It’s strange. I’ve been diagnosed with a progressive disease for nearly three years now and yet every single time it seems to take a significant turn for the worse, it seems just as shocking as that one night in September when I first found out. I should have known this was coming. Actually, I did know, but it just so happens that there is no real way to prepare for the way that it feels. So, here I am. Feeling it, and it’s absolutely horrible. I’m a three-year old kid who has lost their parents in a giant crowd of looming figures, whirling around and filled up to the brim with fear and panic and dread. Again, this isn’t a loss you shouldn’t have seen coming. It was clear as day, just as the many more in the future will be once they’ve hit me with enough force to knock the wind right out my chest. Every damn time.
Optimism. I think it’s something we all strive for. Not many want to believe that we live in a world that is filled with a wide array of evils, even when we know it to be a fact. We don’t want to believe that bad things happen to those who are good or innocent. Yet there is no denying that these kinds of things happen all around us every single day and it hurts. I mean, it really fucking hurts. We can’t just reason our way around it. It simply does not make sense.
And this is sort of how I’m feeling in this very moment. I’m sitting in a coffee shop across from one of the few friends who has never seemed to give a second thought to coming to my aid. I haven’t really said anything yet because, well, if i did I fear I might explode into a puddle of tears. I’m grateful, though, for these friends and acquaintances who recognize the severe nature of the feelings that come with existing in this sort of limbo, facing them alongside me without complaint nor question.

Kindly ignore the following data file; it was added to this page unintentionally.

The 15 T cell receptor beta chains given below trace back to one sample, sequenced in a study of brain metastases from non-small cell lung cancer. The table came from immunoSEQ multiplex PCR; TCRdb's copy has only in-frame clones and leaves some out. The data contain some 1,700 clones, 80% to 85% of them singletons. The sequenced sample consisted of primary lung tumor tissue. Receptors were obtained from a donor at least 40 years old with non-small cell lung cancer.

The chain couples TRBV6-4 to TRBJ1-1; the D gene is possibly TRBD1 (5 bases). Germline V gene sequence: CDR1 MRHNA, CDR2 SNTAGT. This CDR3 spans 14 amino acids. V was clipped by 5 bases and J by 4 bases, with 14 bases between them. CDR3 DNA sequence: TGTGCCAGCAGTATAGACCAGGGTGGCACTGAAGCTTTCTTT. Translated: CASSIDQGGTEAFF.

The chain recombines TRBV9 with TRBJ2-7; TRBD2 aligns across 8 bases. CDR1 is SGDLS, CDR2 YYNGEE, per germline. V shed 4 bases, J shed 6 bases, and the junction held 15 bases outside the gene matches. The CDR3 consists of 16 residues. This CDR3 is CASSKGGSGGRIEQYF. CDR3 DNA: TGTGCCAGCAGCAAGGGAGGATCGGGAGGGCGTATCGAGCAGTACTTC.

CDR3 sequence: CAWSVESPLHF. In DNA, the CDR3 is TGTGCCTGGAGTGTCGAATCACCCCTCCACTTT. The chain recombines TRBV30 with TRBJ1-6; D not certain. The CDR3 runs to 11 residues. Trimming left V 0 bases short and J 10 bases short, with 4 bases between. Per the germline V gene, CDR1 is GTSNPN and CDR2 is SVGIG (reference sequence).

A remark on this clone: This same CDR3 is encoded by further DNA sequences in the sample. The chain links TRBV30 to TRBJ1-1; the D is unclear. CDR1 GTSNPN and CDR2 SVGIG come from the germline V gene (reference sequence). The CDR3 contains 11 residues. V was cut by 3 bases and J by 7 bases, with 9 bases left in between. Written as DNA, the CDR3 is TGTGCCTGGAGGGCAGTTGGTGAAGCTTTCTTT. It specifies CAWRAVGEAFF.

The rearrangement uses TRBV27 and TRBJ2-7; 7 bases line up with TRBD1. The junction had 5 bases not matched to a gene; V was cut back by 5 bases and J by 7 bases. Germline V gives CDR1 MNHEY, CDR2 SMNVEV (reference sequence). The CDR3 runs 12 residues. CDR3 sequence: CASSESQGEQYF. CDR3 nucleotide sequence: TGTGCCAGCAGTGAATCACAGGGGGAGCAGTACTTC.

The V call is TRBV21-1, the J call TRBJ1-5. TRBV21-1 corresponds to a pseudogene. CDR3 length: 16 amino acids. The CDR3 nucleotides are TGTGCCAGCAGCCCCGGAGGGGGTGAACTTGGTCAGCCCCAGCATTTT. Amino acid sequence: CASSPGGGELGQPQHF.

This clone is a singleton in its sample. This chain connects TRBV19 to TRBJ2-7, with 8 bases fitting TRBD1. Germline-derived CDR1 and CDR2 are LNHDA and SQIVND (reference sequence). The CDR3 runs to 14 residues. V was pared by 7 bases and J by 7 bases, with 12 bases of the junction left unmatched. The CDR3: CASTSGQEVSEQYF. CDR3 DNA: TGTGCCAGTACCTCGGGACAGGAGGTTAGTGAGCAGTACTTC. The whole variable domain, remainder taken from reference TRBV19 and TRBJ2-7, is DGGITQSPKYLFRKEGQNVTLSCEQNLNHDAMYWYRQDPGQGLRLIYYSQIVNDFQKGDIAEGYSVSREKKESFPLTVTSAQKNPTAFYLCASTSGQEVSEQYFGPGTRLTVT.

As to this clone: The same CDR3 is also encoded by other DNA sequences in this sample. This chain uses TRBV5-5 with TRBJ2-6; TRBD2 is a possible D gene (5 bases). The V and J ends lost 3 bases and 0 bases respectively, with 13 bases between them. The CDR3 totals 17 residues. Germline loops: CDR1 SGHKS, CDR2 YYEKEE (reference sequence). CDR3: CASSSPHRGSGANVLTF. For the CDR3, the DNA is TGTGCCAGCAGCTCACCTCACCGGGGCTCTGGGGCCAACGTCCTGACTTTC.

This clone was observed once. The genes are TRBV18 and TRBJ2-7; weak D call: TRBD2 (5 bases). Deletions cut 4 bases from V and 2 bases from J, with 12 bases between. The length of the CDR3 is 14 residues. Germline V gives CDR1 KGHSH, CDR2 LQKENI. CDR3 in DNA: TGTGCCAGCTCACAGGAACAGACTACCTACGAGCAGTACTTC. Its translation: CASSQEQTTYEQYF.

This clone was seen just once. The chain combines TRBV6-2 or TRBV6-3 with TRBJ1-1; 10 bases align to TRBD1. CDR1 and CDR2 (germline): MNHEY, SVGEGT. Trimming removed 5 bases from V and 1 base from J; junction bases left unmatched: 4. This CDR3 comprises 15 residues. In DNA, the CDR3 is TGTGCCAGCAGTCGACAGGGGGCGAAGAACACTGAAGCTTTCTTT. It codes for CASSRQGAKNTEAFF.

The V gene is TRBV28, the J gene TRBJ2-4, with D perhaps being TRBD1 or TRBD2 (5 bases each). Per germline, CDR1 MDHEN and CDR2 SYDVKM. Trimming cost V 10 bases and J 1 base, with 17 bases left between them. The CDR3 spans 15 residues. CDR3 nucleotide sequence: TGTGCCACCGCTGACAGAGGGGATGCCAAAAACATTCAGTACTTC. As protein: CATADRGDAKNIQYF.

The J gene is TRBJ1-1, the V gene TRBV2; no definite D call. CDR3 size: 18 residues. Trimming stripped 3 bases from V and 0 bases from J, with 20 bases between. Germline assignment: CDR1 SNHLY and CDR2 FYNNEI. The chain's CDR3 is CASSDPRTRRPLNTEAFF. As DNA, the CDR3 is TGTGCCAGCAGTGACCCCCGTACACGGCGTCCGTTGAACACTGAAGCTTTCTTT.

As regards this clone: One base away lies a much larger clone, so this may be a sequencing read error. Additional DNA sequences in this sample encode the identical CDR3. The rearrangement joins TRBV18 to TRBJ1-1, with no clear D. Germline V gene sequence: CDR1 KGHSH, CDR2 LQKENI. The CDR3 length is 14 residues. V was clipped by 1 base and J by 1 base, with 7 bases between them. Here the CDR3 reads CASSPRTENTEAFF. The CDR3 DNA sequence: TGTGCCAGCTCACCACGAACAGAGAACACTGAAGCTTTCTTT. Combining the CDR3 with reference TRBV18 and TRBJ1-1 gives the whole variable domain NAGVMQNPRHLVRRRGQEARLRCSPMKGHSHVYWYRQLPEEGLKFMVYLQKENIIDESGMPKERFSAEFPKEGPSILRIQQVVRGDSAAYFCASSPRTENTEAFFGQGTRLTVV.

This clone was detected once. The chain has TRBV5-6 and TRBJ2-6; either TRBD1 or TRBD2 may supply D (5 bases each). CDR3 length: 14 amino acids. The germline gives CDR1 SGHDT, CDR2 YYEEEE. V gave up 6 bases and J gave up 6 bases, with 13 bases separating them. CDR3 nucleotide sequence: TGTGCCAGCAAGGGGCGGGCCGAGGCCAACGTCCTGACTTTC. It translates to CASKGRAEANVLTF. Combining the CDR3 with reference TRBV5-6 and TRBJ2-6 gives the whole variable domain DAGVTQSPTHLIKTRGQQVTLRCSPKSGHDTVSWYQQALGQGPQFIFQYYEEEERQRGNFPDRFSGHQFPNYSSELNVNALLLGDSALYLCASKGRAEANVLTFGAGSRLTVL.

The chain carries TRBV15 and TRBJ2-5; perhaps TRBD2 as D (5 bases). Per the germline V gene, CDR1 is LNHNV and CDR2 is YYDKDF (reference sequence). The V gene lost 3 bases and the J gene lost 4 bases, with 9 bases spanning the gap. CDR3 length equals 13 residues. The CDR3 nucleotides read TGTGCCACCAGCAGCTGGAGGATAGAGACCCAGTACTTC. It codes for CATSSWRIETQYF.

Yesterday I cried openly to a friend, finally able to release some of the built up emotion from behind, as the man from the coffee shop down the street from my home says, my sweet smile. That same set of teeth that flashes at strangers in the halls of the hospital I spend a little too much time in these days or that fiercely attempts to blockade the river of tears dammed up just behind my blue eyes. Existing in this way is not like having a cold nor is it like having an injury – with those come the hope, sometimes the promise of recovery. Chronic illness is another beast entirely. It’s all day, every day – something you just have to endure more than you fight. There is no escape from the constant pain and large array of grueling symptoms and I am, in turn, forced to create my own source of light in the darkness requiring you to build up a strong heart and resilient mind. It’s a world unlike any other – one of constant loss and grieving, of seemingly impossible feats, and incredible fear. It’s experiencing all of this on repeat with a societal expectation that you should “get over it.” I could continue to complain about the atrocities of living a such as this, but I won’t because even though it is exactly what I have described above, it is has also been the reason I have met the people I consider some of my closest friends, the reason I seek to better my relationship with God on a daily basis, and the reason I have been able to become the pretty awesome human being I am today. It’s the reason that through everything I have been through, I am able to take a step or two backwards and find what good, light things lie hiding in what so easily is mistaken for dark and hopeless.